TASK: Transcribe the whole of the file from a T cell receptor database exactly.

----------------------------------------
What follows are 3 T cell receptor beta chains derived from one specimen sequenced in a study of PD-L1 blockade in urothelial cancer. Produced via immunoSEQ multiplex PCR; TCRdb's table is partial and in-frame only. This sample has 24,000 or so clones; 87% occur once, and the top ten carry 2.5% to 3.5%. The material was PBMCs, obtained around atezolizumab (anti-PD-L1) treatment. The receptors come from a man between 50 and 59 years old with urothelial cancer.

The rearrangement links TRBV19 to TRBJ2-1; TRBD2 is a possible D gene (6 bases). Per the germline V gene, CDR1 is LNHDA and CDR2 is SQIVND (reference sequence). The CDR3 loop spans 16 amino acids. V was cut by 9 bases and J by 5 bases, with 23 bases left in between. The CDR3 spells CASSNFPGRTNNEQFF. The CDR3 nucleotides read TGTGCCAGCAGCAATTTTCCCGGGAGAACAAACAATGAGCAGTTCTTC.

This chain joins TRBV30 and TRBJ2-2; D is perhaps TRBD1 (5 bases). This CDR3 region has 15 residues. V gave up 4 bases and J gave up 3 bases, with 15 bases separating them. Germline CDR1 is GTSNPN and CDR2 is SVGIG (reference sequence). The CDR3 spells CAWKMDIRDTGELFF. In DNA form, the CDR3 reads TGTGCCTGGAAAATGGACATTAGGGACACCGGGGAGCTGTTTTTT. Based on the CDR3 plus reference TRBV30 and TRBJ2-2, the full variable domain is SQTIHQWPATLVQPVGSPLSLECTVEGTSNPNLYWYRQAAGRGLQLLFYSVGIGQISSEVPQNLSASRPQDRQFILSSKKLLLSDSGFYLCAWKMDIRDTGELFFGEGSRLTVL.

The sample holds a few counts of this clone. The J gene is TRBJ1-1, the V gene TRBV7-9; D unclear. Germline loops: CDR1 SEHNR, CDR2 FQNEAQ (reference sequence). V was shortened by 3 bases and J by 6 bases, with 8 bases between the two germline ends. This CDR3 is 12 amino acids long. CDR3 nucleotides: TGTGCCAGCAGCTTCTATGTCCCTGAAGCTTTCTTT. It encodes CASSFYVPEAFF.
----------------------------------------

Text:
What follows are 3 T cell receptor beta chains derived from one specimen sequenced in a study of PD-L1 blockade in urothelial cancer. Produced via immunoSEQ multiplex PCR; TCRdb's table is partial and in-frame only. This sample has 24,000 or so clones; 87% occur once, and the top ten carry 2.5% to 3.5%. The material was PBMCs, obtained around atezolizumab (anti-PD-L1) treatment. The receptors come from a man between 50 and 59 years old with urothelial cancer.

The rearrangement links TRBV19 to TRBJ2-1; TRBD2 is a possible D gene (6 bases). Per the germline V gene, CDR1 is LNHDA and CDR2 is SQIVND (reference sequence). The CDR3 loop spans 16 amino acids. V was cut by 9 bases and J by 5 bases, with 23 bases left in between. The CDR3 spells CASSNFPGRTNNEQFF. The CDR3 nucleotides read TGTGCCAGCAGCAATTTTCCCGGGAGAACAAACAATGAGCAGTTCTTC.

This chain joins TRBV30 and TRBJ2-2; D is perhaps TRBD1 (5 bases). This CDR3 region has 15 residues. V gave up 4 bases and J gave up 3 bases, with 15 bases separating them. Germline CDR1 is GTSNPN and CDR2 is SVGIG (reference sequence). The CDR3 spells CAWKMDIRDTGELFF. In DNA form, the CDR3 reads TGTGCCTGGAAAATGGACATTAGGGACACCGGGGAGCTGTTTTTT. Based on the CDR3 plus reference TRBV30 and TRBJ2-2, the full variable domain is SQTIHQWPATLVQPVGSPLSLECTVEGTSNPNLYWYRQAAGRGLQLLFYSVGIGQISSEVPQNLSASRPQDRQFILSSKKLLLSDSGFYLCAWKMDIRDTGELFFGEGSRLTVL.

The sample holds a few counts of this clone. The J gene is TRBJ1-1, the V gene TRBV7-9; D unclear. Germline loops: CDR1 SEHNR, CDR2 FQNEAQ (reference sequence). V was shortened by 3 bases and J by 6 bases, with 8 bases between the two germline ends. This CDR3 is 12 amino acids long. CDR3 nucleotides: TGTGCCAGCAGCTTCTATGTCCCTGAAGCTTTCTTT. It encodes CASSFYVPEAFF.